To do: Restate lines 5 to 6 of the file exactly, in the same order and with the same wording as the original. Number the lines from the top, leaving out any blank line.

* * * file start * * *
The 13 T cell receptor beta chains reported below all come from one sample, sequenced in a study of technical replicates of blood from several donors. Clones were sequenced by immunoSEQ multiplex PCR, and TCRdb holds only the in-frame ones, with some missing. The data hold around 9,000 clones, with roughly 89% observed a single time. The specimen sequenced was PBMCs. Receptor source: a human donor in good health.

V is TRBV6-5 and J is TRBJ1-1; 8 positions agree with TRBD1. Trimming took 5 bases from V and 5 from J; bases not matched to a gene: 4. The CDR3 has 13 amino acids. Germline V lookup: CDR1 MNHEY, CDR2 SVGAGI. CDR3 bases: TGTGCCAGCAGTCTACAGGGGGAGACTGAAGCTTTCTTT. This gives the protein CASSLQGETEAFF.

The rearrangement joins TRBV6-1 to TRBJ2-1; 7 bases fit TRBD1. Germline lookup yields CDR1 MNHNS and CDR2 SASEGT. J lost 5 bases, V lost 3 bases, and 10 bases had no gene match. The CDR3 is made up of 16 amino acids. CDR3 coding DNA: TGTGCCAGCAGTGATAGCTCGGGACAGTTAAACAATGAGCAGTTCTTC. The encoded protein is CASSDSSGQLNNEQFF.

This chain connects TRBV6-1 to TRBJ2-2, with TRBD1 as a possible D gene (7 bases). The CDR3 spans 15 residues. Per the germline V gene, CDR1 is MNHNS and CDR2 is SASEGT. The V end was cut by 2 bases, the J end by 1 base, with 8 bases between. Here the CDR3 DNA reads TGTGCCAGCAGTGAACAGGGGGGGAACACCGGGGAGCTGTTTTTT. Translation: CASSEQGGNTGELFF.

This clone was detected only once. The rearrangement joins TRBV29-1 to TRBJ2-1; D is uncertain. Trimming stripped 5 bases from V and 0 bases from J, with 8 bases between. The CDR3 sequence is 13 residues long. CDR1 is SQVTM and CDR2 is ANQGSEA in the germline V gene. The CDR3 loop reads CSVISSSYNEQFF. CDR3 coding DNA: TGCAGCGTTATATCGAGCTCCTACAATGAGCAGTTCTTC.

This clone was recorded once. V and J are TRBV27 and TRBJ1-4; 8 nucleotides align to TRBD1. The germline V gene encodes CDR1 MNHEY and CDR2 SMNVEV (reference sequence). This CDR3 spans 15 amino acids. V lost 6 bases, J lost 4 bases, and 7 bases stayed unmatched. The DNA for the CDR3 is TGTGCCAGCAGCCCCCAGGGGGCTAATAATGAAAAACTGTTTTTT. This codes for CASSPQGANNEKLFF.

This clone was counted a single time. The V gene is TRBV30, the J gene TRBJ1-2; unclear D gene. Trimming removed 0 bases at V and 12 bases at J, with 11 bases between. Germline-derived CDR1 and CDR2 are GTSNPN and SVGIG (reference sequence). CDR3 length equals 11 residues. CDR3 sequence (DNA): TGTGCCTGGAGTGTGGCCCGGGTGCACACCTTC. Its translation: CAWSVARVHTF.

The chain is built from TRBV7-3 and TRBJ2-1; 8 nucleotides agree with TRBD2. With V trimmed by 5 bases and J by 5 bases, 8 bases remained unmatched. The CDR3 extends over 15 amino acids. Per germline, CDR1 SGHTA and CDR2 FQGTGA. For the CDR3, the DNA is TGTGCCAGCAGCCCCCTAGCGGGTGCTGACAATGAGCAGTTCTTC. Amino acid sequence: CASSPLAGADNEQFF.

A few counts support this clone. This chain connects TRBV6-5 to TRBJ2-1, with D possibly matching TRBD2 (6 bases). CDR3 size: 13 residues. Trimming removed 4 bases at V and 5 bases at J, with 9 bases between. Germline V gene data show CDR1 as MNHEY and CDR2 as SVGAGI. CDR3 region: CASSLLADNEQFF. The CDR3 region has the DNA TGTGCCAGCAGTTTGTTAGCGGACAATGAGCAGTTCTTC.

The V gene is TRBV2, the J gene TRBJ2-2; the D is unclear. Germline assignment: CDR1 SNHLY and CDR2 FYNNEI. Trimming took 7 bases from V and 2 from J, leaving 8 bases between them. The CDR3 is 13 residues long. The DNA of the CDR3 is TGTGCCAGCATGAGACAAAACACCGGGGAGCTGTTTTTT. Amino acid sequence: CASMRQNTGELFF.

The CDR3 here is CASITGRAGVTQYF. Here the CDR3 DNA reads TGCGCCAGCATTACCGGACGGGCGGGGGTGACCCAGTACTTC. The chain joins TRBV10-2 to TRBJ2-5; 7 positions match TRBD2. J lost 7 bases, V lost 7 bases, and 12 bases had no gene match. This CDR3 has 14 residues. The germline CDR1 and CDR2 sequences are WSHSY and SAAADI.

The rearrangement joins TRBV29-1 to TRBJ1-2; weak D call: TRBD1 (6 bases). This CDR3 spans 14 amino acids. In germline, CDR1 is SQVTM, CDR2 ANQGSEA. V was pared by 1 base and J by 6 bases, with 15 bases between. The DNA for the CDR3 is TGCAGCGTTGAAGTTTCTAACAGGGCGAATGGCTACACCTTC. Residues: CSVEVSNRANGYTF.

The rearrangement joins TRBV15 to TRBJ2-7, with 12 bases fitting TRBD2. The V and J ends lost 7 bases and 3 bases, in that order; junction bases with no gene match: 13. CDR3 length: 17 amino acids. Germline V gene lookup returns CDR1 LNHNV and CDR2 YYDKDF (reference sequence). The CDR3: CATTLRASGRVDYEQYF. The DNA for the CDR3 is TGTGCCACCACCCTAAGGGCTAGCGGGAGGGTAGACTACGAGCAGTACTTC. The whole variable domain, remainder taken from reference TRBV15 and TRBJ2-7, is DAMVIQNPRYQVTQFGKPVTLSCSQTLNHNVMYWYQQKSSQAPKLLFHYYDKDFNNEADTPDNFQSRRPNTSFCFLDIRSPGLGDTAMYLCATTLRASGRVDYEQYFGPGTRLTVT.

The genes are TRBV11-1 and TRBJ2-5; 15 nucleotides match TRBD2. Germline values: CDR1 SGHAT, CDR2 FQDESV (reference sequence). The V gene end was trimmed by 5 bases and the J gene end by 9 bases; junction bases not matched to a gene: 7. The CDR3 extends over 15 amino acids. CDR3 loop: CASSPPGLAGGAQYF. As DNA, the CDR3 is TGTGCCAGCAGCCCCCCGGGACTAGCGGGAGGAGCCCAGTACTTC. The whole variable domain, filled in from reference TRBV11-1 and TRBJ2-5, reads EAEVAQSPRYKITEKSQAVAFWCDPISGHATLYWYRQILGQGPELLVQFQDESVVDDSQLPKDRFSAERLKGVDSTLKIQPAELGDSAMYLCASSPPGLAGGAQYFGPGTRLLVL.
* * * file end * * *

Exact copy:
This clone was detected only once. The rearrangement joins TRBV29-1 to TRBJ2-1; D is uncertain. Trimming stripped 5 bases from V and 0 bases from J, with 8 bases between. The CDR3 sequence is 13 residues long. CDR1 is SQVTM and CDR2 is ANQGSEA in the germline V gene. The CDR3 loop reads CSVISSSYNEQFF. CDR3 coding DNA: TGCAGCGTTATATCGAGCTCCTACAATGAGCAGTTCTTC.

This clone was recorded once. V and J are TRBV27 and TRBJ1-4; 8 nucleotides align to TRBD1. The germline V gene encodes CDR1 MNHEY and CDR2 SMNVEV (reference sequence). This CDR3 spans 15 amino acids. V lost 6 bases, J lost 4 bases, and 7 bases stayed unmatched. The DNA for the CDR3 is TGTGCCAGCAGCCCCCAGGGGGCTAATAATGAAAAACTGTTTTTT. This codes for CASSPQGANNEKLFF.